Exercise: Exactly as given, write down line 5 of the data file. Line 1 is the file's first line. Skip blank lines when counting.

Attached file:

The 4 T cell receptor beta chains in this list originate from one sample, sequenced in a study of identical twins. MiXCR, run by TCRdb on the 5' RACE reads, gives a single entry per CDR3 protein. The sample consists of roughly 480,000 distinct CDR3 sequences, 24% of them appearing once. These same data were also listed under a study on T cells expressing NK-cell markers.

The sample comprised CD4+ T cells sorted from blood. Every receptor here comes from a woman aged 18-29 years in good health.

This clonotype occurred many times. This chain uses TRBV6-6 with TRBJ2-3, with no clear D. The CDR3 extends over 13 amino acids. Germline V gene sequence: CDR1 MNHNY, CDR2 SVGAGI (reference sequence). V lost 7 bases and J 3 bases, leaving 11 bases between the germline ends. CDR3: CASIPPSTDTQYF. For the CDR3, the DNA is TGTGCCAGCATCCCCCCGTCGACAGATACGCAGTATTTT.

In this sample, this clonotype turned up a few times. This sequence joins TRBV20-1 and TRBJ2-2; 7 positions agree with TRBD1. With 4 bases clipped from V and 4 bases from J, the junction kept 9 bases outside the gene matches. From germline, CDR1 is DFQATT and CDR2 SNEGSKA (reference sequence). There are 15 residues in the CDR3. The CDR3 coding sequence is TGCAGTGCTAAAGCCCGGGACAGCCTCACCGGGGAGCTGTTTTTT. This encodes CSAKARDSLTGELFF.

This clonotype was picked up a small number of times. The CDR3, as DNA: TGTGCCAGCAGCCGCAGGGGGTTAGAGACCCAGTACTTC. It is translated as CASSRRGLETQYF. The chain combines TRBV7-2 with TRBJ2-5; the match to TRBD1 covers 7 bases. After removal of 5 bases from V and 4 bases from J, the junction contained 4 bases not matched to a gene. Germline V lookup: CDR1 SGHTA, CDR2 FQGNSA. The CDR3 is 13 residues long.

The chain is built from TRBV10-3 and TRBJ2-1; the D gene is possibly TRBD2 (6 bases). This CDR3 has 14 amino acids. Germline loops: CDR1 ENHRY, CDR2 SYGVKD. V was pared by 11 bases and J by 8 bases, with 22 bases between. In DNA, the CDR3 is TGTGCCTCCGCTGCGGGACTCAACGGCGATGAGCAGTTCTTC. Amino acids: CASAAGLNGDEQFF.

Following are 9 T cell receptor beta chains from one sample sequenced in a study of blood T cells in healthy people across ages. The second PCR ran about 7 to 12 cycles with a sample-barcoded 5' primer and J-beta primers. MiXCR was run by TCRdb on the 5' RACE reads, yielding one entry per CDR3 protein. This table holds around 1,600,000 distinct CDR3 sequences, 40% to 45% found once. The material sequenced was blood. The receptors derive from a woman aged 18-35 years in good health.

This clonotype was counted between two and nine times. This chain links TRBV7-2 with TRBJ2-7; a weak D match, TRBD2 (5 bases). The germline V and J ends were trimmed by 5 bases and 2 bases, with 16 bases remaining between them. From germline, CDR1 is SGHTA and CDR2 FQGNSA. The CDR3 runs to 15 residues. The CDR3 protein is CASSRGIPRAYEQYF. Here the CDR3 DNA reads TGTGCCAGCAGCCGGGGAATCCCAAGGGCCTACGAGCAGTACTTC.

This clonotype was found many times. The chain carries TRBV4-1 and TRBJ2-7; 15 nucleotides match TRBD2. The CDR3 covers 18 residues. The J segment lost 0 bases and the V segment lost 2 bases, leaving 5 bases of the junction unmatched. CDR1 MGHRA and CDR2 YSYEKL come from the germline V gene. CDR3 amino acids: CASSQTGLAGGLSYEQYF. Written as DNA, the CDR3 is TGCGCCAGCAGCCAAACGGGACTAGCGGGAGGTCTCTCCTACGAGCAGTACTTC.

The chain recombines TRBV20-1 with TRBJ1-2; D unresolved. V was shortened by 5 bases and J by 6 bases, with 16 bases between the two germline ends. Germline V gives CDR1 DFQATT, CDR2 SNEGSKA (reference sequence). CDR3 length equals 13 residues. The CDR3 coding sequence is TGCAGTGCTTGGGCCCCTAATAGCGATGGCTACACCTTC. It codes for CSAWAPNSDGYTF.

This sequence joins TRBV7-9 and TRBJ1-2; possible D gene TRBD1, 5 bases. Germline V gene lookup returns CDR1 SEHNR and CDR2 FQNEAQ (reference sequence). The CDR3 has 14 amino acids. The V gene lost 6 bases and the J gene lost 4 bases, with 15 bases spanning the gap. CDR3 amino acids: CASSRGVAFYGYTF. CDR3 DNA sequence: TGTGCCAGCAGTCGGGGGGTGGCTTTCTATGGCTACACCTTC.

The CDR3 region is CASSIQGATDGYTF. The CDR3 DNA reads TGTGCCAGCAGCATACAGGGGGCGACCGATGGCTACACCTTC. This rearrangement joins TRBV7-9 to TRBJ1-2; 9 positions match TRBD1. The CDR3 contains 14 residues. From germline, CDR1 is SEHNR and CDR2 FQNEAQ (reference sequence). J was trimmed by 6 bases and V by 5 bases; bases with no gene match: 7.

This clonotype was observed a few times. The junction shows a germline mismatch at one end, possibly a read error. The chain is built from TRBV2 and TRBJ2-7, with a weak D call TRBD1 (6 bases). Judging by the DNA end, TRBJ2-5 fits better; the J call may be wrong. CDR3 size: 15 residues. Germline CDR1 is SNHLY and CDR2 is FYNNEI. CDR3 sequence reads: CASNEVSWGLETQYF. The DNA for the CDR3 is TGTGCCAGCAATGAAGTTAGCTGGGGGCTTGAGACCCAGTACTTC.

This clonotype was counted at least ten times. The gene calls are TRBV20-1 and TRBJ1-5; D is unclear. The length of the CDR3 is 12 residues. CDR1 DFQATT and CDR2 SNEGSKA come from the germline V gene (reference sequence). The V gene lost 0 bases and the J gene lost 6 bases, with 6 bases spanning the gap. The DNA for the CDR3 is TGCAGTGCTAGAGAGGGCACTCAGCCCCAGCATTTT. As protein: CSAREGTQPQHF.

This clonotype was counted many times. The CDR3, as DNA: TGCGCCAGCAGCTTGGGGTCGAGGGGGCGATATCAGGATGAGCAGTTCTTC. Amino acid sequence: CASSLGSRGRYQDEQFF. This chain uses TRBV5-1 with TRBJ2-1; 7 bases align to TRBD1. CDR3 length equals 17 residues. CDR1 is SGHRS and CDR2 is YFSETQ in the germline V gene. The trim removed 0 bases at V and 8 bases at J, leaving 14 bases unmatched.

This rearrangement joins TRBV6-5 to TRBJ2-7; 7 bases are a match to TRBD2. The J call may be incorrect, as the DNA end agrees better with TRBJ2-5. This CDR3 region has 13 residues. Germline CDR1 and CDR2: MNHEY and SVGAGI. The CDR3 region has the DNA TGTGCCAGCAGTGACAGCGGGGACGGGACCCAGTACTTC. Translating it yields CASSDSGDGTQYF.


This clonotype was picked up a small number of times. The CDR3, as DNA: TGTGCCAGCAGCCGCAGGGGGTTAGAGACCCAGTACTTC. It is translated as CASSRRGLETQYF. The chain combines TRBV7-2 with TRBJ2-5; the match to TRBD1 covers 7 bases. After removal of 5 bases from V and 4 bases from J, the junction contained 4 bases not matched to a gene. Germline V lookup: CDR1 SGHTA, CDR2 FQGNSA. The CDR3 is 13 residues long.